Summative assessment will take place with a one-hour In-Class Test in week 15. This assessment will test students’ knowledge and understanding and ability to undertake numeric exercises to evaluate bank lending decisions.
Summative assessment will take place between weeks 29 to 30 with a 2-hour unseen written examination which will test student’s knowledge and understanding of the module content and assess written communication
Cranston, R. (2008) ‘Principles of Banking Law’ 3rd Ed, Oxford University Press, Oxford
Ellinger, E. P., Lomnicka, E. And Hooley, R. (2005) ‘Ellinger's Modern Banking Law’ Oxford University Press, Oxford. Fight, A., (2004) ‘Credit Risk Management’ Elsevier Butterworth-Heinemann Oxford
Lee, N. (2008) Principles of Lending, ifs School of Finance, Canterbury
Roberts, G. (2007) ‘Law Relating to Financial Services’ 6th Ed., Financial World Series Institute of Financial Services Global Professional Publishing
Rouse, N (2008) 'Bankers' Lending Techniques', Financial World Publishing, Canterbury
Saunders, A & Allen, L (2002) ‘Credit Risk Measurement’, 2nd John Wiley & Sons Inc. New York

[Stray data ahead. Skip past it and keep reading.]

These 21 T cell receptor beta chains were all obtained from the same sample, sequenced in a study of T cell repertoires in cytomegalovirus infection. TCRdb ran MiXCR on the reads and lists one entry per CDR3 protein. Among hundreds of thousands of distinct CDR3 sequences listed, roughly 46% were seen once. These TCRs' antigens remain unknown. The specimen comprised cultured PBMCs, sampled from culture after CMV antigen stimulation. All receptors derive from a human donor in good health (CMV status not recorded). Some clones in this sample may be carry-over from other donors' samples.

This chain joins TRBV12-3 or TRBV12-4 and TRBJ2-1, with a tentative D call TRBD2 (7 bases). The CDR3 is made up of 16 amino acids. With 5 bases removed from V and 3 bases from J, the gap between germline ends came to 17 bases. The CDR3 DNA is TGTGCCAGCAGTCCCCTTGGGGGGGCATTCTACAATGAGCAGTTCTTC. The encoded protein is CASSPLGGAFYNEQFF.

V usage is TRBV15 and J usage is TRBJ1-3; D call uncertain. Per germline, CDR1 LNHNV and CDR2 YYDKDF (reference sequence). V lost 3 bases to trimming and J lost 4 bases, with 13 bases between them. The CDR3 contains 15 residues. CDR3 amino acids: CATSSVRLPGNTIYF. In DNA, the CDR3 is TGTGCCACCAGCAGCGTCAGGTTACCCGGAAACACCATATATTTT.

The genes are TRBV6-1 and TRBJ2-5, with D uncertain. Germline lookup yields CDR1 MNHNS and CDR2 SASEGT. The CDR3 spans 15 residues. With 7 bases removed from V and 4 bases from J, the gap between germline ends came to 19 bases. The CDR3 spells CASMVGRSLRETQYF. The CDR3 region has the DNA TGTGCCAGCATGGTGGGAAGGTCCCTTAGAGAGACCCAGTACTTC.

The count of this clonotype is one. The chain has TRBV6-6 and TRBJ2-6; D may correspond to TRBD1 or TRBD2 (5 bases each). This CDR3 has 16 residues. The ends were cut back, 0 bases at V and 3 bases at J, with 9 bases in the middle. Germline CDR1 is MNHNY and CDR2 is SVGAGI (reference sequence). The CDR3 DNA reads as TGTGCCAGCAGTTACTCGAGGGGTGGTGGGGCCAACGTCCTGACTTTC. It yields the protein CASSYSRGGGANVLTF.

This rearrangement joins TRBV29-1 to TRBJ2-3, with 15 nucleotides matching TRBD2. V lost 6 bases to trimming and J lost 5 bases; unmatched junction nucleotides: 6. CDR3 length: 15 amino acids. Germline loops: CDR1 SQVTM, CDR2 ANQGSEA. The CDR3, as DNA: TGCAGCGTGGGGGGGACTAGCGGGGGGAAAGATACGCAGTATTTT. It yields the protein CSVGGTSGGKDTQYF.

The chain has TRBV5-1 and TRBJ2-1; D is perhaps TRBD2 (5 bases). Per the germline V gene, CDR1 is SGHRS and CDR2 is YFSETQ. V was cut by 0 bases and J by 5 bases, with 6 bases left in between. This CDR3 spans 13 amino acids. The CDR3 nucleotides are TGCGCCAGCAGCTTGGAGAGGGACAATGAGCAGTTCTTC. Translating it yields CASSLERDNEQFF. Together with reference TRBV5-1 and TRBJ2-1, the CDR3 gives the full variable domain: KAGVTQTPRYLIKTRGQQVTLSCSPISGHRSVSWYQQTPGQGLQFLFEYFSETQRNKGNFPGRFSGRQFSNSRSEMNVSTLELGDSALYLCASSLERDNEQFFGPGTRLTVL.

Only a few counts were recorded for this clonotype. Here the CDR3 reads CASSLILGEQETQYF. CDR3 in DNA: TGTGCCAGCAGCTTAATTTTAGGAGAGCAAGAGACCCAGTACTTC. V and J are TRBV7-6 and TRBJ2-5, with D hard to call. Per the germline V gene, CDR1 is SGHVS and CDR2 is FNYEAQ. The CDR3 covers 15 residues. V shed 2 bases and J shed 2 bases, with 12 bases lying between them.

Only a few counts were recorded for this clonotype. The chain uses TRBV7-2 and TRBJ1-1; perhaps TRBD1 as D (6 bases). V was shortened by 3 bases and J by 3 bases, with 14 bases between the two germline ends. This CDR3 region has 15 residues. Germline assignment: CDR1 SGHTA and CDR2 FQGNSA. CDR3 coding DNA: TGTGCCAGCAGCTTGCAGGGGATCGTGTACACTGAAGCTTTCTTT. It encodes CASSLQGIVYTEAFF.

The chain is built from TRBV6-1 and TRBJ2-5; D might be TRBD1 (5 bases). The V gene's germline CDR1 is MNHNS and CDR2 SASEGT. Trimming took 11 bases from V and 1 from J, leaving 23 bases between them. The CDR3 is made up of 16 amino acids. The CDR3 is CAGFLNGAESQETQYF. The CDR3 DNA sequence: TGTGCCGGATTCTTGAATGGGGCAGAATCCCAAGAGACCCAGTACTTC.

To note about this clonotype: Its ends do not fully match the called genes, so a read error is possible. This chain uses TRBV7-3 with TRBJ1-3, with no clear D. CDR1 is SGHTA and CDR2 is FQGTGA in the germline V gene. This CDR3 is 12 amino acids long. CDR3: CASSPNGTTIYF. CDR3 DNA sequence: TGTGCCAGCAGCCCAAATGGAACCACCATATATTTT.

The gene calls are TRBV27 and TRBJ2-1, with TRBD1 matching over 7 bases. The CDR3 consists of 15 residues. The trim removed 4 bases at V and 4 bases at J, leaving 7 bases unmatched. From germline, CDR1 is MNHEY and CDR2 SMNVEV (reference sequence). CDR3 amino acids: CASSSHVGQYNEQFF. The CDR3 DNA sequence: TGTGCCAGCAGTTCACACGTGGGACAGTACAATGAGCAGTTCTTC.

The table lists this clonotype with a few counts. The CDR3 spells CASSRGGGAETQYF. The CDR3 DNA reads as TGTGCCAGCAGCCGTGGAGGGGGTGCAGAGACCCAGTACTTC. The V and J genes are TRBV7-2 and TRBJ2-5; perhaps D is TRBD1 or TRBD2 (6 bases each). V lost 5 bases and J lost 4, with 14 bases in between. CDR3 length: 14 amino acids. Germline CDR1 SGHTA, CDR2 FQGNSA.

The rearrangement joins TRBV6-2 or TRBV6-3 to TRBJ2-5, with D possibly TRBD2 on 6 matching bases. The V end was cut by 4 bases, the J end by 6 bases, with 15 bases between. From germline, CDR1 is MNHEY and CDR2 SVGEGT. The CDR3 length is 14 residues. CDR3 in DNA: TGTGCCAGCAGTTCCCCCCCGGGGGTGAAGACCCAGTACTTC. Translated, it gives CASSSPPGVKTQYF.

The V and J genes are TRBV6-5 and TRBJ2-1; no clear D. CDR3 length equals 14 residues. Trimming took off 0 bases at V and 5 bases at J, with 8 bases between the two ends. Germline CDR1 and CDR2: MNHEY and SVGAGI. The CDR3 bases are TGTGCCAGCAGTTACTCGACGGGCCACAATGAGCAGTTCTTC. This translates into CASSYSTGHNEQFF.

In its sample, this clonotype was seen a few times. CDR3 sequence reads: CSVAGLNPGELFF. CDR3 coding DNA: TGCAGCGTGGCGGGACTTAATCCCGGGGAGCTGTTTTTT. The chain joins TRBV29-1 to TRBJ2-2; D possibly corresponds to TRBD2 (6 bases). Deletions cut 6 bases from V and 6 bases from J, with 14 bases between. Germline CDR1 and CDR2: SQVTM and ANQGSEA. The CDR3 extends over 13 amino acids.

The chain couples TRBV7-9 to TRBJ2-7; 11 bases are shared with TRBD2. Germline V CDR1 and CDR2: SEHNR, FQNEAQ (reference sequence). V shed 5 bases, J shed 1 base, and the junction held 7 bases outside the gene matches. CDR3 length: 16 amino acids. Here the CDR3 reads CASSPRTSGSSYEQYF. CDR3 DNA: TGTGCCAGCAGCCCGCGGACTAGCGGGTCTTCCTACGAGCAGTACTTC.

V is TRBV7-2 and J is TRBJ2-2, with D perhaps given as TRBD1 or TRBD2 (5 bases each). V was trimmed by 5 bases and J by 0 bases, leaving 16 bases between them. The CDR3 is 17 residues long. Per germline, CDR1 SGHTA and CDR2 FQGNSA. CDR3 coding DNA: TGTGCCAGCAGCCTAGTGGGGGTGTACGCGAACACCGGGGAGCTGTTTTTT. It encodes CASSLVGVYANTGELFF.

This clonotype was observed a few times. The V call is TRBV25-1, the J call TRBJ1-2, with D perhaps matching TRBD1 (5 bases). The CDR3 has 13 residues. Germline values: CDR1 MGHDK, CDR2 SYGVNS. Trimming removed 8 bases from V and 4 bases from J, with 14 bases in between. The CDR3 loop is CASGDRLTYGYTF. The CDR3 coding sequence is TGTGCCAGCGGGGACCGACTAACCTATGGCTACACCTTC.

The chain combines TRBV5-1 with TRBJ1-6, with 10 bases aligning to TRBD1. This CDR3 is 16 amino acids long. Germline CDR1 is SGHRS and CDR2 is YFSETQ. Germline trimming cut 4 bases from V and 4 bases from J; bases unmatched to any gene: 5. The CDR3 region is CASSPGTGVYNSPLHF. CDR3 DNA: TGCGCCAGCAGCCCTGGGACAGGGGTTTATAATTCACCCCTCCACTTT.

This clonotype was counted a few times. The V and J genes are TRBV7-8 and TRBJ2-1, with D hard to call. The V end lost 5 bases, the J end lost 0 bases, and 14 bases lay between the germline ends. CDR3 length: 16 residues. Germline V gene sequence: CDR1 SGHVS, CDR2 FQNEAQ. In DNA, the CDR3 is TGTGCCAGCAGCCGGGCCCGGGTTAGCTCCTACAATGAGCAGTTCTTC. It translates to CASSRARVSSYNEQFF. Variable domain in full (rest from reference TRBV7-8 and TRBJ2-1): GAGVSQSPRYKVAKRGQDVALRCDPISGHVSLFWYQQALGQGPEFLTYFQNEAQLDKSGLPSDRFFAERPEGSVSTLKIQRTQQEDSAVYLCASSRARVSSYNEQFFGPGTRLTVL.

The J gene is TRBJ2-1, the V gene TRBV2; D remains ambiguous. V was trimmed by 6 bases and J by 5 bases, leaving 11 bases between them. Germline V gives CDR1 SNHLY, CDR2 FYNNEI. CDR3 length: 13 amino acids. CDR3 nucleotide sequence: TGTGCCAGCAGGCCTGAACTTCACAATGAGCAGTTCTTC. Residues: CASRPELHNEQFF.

Academic Journal Articles (accessible electronically)
DeAngelo, H., DeAngelo, L. and Wruck, K. H. (2002) 'Asset liquidity, debt covenants, and managerial discretion in financial distress: the collapse of L.A. Gear', Journal of Financial Economics, 64, 3-34.
Houston, J. F., Lin, C. And Ma, Y. (2011) ‘Media ownership, concentration and corruption in bank lending’ Journal of Financial Economics 100 2 May 2011, 326-350
Malhotra, R., and Malhotra, D., (2003) ‘Evaluating consumer loans using neural networks’, The International Journal of Management Science, 31:83-96
Niinimäki, J. P. (2009) ‘Does collateral fuel moral hazard in banking?’ Journal of Banking & Finance, 33, 3, 514-521
Professional Journal Articles
White, L. (2010) ‘Wrong on ratings’, Financial World, December 2009/January 2010
Bank for International Settlements (2000) Principles for the Management of Credit Risk, Basel Committee on Banking Supervision, Basel http://www.bis.org/publ/bcbs75.htm